International shifts in oil prices have a direct impact on the national economy because they establish the criteria for Costa Rican prices.
According to data from the brokerage firm Aldesa, the price of oil has had three stages during 2016. At the beginning of the year continued the downward trend to reach $ 30 per barrel in late January to gradually recover until the end of May, reaching $ 50 a barrel. However, as they had foreseen, during the last three months, the trend reversed again and it’ss currently trading around $ 40.
It has also shown the lack of cooperation among member countries of OPEC to reach an agreement and limit their production, and it was rather clear that major producers such as Saudi Arabia and Iran aimed to increase their market share, taking advantage of low prices to discourage other competitors, mainly America.
In July, Saudi Arabia reached a figure of record production, meaning it continues with the strategy to achieve a greater market share, because although between June and August the country tends to increase its production by increased demand, compared to 2015, this year it actually reduced it.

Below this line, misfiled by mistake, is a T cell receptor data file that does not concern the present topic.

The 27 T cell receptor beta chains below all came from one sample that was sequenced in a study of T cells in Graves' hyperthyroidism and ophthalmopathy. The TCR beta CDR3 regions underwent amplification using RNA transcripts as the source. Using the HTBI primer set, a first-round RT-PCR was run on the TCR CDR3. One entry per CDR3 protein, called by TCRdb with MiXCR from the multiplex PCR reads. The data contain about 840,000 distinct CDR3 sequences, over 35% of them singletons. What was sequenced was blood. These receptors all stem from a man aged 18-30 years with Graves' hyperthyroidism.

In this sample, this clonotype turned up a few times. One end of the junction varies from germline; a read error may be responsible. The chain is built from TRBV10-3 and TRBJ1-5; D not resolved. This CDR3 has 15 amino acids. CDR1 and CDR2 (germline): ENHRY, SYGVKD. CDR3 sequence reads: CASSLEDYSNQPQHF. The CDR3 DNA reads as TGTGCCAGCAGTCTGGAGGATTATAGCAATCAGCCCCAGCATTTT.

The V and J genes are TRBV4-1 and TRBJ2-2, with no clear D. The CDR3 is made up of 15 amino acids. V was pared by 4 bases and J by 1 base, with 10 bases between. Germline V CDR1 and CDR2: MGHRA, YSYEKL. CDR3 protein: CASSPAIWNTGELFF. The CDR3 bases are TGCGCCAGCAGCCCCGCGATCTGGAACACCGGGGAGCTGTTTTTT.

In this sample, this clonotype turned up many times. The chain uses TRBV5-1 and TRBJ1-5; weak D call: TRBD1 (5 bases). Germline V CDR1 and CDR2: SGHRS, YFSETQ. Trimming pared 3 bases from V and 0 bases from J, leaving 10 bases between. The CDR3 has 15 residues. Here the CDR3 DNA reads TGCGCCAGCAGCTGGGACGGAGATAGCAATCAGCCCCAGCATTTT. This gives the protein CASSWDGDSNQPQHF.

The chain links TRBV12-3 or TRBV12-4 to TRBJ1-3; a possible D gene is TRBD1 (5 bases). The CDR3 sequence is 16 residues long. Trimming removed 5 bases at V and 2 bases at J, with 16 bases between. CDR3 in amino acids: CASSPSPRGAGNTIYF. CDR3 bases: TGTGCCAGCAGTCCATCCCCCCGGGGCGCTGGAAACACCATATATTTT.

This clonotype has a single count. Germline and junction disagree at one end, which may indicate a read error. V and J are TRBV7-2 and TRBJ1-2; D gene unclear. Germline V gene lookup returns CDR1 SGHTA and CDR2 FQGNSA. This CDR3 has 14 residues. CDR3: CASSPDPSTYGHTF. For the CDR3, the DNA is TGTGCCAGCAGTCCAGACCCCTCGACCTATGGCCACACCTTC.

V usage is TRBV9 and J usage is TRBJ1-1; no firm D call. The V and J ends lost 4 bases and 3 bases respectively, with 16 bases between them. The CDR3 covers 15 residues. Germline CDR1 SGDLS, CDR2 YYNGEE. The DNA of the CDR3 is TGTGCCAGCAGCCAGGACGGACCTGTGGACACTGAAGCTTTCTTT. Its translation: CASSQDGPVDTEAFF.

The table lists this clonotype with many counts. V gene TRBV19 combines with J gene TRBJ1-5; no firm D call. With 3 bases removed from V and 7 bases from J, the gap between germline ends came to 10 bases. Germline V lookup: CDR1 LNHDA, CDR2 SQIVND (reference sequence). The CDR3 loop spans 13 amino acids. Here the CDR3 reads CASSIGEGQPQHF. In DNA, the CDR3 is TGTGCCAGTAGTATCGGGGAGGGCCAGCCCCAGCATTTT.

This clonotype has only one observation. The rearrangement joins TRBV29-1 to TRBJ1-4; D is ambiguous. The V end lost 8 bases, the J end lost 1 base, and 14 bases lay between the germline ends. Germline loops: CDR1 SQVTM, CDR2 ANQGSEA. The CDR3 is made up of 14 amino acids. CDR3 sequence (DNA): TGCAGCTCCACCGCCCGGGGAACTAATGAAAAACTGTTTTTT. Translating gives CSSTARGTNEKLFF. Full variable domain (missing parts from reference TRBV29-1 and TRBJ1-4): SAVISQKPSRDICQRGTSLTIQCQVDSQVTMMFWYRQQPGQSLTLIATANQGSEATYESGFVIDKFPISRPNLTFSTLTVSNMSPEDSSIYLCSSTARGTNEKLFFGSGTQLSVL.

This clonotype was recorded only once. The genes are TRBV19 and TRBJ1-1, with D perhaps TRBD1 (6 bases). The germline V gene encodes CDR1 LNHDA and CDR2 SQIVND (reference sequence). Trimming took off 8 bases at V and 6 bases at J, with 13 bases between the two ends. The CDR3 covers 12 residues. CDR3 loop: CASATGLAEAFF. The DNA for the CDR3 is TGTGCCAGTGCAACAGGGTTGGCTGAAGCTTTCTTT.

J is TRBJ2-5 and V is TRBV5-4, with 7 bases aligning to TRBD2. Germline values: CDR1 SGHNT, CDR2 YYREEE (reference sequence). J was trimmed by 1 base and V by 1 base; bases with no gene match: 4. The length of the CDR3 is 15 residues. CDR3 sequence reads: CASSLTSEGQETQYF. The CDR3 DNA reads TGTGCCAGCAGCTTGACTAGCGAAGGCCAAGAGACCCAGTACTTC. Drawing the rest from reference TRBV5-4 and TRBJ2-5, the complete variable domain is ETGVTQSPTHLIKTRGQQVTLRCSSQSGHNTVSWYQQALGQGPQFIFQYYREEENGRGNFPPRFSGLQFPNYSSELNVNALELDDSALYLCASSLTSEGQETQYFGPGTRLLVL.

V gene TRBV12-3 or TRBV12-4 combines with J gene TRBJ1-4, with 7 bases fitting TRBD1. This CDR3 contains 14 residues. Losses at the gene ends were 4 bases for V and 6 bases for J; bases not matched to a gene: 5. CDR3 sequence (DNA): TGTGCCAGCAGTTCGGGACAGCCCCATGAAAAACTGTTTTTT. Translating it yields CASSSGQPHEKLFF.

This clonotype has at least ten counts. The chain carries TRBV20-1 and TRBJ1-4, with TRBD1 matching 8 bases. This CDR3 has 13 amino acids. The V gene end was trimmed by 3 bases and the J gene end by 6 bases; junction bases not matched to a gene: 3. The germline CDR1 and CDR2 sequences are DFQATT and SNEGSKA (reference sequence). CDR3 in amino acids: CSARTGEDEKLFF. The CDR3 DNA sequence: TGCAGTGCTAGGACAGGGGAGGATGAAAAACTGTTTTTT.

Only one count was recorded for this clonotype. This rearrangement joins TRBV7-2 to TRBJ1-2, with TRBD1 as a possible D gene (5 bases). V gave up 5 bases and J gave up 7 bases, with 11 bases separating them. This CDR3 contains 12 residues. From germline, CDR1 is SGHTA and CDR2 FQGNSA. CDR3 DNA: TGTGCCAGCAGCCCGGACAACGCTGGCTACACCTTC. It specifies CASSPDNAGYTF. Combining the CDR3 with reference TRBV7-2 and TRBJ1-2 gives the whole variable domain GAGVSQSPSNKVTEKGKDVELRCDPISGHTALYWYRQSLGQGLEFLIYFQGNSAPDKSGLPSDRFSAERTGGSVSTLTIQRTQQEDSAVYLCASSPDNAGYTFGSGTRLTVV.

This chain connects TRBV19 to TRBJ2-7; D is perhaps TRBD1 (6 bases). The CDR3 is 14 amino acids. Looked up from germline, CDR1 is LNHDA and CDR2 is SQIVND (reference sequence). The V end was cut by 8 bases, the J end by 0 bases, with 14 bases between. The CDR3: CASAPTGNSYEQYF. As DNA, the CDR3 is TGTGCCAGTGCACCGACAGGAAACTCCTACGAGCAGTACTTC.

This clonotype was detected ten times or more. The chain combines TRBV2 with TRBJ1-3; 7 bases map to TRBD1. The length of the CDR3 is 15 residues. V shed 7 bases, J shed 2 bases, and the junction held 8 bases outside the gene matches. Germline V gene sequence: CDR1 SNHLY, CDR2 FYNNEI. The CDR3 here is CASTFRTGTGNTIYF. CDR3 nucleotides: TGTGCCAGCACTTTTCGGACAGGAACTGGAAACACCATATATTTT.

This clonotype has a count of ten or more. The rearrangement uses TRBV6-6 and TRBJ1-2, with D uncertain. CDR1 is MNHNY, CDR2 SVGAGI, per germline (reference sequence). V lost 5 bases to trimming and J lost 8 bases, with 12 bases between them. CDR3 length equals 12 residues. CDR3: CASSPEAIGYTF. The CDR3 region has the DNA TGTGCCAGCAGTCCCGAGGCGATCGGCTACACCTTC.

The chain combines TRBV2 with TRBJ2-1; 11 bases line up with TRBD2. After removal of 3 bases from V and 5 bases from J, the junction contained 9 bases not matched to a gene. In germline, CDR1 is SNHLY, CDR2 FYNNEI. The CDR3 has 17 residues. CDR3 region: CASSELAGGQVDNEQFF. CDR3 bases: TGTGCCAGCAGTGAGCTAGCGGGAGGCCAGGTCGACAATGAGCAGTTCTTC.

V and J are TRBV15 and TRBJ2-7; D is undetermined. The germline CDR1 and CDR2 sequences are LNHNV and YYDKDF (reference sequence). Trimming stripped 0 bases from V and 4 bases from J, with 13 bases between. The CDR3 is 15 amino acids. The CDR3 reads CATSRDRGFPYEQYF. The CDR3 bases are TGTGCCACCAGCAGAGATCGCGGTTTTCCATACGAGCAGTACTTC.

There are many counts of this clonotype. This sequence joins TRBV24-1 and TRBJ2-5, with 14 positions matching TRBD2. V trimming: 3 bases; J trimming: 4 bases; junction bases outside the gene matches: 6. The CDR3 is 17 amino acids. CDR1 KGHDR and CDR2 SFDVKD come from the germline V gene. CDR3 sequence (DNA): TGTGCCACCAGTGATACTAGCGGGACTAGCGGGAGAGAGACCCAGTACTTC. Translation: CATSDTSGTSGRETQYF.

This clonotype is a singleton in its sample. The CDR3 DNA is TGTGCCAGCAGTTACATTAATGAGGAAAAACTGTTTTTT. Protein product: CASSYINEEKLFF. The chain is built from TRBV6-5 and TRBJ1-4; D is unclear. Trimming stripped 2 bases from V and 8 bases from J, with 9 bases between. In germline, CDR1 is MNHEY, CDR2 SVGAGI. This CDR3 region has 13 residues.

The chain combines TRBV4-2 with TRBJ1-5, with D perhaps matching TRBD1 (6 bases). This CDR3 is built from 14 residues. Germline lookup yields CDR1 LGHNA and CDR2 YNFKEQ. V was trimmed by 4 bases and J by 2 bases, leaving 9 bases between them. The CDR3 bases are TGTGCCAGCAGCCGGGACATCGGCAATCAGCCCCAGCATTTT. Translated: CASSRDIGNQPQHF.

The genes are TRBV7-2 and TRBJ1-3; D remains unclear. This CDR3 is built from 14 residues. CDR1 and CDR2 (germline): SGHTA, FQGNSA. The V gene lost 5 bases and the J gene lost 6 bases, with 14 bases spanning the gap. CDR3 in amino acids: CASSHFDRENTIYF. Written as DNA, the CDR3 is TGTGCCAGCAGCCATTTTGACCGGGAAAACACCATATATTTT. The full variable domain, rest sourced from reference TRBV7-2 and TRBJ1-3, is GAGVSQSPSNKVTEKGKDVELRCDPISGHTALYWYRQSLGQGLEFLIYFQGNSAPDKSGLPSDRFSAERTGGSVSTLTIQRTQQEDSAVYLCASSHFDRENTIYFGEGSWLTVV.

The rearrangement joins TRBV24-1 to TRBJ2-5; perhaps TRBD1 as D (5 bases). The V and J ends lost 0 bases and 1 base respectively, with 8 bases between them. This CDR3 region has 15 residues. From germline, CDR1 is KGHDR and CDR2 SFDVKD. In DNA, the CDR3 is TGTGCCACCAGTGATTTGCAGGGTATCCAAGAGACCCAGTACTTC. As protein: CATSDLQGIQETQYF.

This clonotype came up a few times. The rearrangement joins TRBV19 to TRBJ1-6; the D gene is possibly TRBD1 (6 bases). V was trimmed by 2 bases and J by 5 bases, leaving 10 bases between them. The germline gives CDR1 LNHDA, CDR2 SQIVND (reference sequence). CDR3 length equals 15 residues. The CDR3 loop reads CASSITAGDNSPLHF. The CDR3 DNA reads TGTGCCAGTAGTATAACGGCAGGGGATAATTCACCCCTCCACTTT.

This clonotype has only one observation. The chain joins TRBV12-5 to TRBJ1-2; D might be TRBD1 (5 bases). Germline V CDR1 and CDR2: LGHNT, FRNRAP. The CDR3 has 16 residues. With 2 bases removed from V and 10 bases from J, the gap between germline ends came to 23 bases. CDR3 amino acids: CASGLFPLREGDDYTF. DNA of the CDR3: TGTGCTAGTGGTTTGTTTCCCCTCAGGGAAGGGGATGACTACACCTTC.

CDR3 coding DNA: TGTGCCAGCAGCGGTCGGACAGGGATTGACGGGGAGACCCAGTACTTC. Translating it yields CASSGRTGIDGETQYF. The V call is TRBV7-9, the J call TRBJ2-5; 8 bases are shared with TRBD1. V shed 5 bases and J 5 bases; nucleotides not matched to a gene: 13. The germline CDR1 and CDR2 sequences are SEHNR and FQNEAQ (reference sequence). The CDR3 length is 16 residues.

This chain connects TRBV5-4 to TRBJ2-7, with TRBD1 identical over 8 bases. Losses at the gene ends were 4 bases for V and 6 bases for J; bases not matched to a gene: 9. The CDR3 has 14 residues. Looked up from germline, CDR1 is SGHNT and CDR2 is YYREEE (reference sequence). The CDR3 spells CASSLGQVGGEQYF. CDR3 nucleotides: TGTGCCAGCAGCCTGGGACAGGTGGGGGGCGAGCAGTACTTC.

Both Saudi Arabia and Iran are close to reaching their production limits, so that might require important investments to increase their capacity and higher prices to invest, giving some possibility of cooperation between countries.
However, for the coming months, it is possible that the priorities of producer countries continue as in recent months, increasing the supply, so that, without significant demand pressures, prices may continue fluctuating between $ 40 and $ 50 per barrel. That is, levels lower than the $ 55 stated in the Central Bank’s Macroeconomic Program for 2016.
For Costa Rica this is positive, because it favors the economy with lower oil bill, avoiding pressure on the exchange rate and inflation, and thus contributing to the goals of the Central Bank and macroeconomic stability.